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The Misuse Of Torture In Rendition

1371 words - 5 pages

What if someone you love just disappeared? The United States used this same idea to install a program known as the extraordinary rendition. It was put in place during the Clinton administration, but became publically recognized after 9/11. In the context of the movie, Rendition, rendition refers to the transfer of suspected terrorists outside of the United States to a foreign country, where harsh interrogation and torture takes place. Although Rendition was installed to protect the United States from terrorist attacks, the rendition of Anwar El- Ibrahimi represents the government’s misuse of the program.
In the movie, Rendition, a terrorist bombing occurs in a foreign country and an American envoy is killed. An investigation is then dispatched, which leads to an Egyptian who has been living in the Unites States for many years and who is married to a United States citizen. This man, Anwar El- Ibrahimi, is then apprehended on his way home from a business meeting in Egypt. As Anwar El- Ibrahimi is now a terrorist suspect and is appeared to have gone missing on his flight back to the United States, his wife, Isabella El- Ibrahimi and a CIA analyst are trying to figure out where he is. The U.S government wants to find the mastermind who committed such terrorist attacks so they can prevent future attempts like these. In the movie, Alan Smith, CIA Analyst, confronts Corrine Williams, CIA’s Head of Operation Rendition, on human rights and she replies, “Honey, this is nasty business. There are upwards of 7,000 people in central London alive tonight, because of information that we elicited just this way. So maybe you put your head on your pillow and feel proud for saving one man while 7,000 perish, but I got grandkids in London, so I'm glad I'm doing this job... and you're not. We can torture one, and save 7000. Those are ‘good’ statistics.” Under these circumstances where torturing one man can result in saving 7,000 people, this seems really good, but how can one be sure that the information told to us is 100% accurate?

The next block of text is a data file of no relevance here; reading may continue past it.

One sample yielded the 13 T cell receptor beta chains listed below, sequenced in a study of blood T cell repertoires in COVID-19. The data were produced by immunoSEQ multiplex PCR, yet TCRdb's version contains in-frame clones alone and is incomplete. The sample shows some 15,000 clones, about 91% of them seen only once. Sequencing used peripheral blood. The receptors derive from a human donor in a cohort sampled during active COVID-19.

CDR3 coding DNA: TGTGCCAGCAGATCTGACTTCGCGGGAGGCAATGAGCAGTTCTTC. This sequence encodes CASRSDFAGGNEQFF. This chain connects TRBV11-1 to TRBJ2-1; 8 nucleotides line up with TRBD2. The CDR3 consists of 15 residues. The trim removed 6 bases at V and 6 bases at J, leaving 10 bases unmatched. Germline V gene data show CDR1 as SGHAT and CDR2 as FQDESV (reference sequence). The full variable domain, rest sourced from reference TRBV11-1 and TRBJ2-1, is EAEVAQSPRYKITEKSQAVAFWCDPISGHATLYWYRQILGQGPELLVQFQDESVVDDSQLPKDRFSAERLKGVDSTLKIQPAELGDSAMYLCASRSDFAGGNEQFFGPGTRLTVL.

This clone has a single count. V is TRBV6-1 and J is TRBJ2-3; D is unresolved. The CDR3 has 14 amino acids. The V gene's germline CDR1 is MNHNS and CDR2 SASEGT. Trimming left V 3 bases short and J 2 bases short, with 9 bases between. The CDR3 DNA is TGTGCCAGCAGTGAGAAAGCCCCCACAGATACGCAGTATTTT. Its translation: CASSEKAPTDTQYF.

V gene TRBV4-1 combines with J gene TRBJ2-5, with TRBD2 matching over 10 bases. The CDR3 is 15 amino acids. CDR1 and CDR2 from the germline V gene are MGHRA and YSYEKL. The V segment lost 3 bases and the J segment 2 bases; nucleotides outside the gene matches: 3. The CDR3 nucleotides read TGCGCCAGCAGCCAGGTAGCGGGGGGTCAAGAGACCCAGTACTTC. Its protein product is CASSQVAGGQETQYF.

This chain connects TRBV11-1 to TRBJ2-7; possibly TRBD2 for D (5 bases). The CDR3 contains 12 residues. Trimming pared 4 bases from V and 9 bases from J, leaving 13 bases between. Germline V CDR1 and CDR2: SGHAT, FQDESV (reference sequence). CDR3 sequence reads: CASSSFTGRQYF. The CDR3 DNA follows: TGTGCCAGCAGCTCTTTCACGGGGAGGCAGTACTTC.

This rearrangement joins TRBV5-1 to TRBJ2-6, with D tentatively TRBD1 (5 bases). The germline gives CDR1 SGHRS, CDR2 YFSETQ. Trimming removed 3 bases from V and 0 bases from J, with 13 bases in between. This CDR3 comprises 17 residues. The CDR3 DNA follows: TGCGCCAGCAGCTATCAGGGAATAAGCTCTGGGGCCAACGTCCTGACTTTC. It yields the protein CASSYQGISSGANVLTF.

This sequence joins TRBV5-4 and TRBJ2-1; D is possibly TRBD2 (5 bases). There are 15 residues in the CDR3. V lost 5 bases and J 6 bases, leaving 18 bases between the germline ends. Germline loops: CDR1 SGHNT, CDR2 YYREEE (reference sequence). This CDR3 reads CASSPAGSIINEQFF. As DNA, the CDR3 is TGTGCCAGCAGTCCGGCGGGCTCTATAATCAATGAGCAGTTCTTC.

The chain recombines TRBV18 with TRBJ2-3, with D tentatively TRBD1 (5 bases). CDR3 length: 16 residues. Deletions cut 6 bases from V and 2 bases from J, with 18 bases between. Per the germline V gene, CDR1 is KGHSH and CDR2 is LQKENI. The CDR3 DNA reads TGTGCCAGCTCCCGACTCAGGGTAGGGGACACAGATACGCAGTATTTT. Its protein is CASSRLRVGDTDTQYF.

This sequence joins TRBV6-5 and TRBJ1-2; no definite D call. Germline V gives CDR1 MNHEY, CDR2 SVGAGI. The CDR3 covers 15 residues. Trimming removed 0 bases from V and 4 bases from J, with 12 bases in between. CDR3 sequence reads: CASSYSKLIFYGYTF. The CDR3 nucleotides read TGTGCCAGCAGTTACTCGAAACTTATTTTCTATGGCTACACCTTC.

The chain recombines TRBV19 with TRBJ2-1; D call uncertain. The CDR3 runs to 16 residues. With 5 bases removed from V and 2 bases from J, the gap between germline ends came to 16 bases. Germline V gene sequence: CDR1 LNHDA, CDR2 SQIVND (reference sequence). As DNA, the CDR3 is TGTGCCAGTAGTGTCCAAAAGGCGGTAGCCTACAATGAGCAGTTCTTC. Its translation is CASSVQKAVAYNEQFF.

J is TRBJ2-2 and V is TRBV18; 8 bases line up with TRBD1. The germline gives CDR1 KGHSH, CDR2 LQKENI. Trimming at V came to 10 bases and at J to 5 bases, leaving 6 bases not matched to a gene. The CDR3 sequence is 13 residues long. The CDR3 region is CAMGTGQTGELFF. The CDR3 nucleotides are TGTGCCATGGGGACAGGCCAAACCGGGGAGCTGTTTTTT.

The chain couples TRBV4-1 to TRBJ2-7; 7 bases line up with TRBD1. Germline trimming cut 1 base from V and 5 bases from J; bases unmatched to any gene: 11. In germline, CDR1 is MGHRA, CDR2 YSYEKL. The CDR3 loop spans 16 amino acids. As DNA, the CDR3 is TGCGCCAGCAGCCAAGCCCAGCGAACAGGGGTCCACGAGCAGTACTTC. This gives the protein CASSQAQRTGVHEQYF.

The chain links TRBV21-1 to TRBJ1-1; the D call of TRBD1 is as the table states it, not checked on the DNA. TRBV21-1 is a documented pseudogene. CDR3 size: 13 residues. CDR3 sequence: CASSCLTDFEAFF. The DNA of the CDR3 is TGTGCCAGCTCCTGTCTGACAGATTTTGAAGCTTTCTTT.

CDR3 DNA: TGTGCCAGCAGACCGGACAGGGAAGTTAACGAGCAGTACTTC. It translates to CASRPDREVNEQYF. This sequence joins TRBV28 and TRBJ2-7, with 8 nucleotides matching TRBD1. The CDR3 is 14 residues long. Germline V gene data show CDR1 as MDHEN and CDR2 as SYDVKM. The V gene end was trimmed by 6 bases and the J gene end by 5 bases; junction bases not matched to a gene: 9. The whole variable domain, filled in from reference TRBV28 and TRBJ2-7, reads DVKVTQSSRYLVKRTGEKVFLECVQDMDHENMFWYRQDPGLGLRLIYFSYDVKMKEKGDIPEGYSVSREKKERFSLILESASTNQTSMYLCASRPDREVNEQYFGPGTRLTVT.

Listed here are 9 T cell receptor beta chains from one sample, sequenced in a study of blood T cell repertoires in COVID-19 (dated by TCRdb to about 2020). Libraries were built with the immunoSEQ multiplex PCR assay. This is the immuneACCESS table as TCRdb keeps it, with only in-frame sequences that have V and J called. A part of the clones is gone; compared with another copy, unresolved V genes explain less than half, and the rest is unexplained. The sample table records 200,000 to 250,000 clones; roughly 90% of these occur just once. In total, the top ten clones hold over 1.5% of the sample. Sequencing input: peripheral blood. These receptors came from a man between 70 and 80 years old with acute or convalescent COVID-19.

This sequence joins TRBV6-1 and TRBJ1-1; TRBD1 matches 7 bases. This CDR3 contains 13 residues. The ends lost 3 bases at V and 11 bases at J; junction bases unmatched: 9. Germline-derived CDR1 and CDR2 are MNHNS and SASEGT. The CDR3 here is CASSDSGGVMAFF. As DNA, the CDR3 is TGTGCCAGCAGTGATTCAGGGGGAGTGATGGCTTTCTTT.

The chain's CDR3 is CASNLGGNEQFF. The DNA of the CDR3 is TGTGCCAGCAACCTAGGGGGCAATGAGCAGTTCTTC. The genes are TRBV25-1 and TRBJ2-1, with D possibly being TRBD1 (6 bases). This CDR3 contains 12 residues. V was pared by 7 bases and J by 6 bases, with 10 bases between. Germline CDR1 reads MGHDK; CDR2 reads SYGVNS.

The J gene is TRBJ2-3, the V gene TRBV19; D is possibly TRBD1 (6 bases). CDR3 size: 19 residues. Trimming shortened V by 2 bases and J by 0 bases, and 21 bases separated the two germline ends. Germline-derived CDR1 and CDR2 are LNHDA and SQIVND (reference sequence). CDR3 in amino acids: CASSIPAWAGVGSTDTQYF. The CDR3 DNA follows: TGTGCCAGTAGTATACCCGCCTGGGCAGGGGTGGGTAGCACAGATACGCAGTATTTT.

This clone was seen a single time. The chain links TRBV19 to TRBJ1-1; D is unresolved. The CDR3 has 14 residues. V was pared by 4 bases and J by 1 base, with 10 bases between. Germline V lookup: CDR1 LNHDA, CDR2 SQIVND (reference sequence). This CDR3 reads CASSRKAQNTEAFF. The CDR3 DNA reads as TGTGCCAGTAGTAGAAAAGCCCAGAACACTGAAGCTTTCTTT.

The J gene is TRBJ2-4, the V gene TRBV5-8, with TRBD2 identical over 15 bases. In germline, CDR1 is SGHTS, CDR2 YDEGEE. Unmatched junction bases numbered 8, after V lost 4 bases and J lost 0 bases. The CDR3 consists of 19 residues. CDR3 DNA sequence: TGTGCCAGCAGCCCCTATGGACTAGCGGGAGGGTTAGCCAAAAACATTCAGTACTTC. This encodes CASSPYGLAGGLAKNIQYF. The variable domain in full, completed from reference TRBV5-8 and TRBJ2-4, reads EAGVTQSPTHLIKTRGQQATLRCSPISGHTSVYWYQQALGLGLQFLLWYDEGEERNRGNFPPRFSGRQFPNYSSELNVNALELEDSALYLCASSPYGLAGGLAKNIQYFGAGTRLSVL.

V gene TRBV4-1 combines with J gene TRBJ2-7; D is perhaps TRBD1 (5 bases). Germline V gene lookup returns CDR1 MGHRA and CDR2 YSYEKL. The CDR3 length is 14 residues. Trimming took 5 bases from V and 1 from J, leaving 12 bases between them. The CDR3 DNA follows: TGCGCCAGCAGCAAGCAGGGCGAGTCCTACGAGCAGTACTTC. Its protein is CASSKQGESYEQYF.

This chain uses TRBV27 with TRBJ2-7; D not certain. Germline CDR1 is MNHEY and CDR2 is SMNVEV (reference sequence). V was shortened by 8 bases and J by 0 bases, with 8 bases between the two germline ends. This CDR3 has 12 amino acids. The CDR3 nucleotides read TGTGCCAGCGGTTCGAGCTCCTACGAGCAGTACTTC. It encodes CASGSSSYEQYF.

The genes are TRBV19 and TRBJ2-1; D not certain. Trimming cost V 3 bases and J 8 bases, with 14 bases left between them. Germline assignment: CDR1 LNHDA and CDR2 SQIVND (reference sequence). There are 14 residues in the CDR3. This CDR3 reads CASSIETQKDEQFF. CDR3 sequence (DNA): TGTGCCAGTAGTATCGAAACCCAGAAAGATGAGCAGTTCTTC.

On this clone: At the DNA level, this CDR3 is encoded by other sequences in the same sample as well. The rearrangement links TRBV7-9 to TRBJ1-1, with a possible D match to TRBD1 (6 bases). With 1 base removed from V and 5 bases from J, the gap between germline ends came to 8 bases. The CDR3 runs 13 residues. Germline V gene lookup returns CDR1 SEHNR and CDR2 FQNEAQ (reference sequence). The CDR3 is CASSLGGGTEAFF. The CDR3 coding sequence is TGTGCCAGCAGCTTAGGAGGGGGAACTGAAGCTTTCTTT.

What if hostages learn to say anything in order to save their own life? In the movie, Rendition, it raises the issue of ends justifying the means, but it does not develop it fairly or thoughtfully. As Corrine Whitman said, “ 7000 alive, one tortured maybe dead.” Douglas Freeman, a CIA agent, makes a valuable point as to why torture is not infallible. He asks the torturer, “ In all the years you've been doing this, how often can you say that we've produced truly legitimate intelligence? Once? Twice? Ten times? (SubZin, 39) ” As Anwar is tortured, he finally breaks and gives his captors what they want, information. But how good is information obtained in this manner? It is obvious that a person would give any type of confession, so one could stop the pain being inflicted on them. So why keep on practicing torture? Douglas then pleads to Chief Fawal, the torturer to give him a sign that rendition has accomplished...

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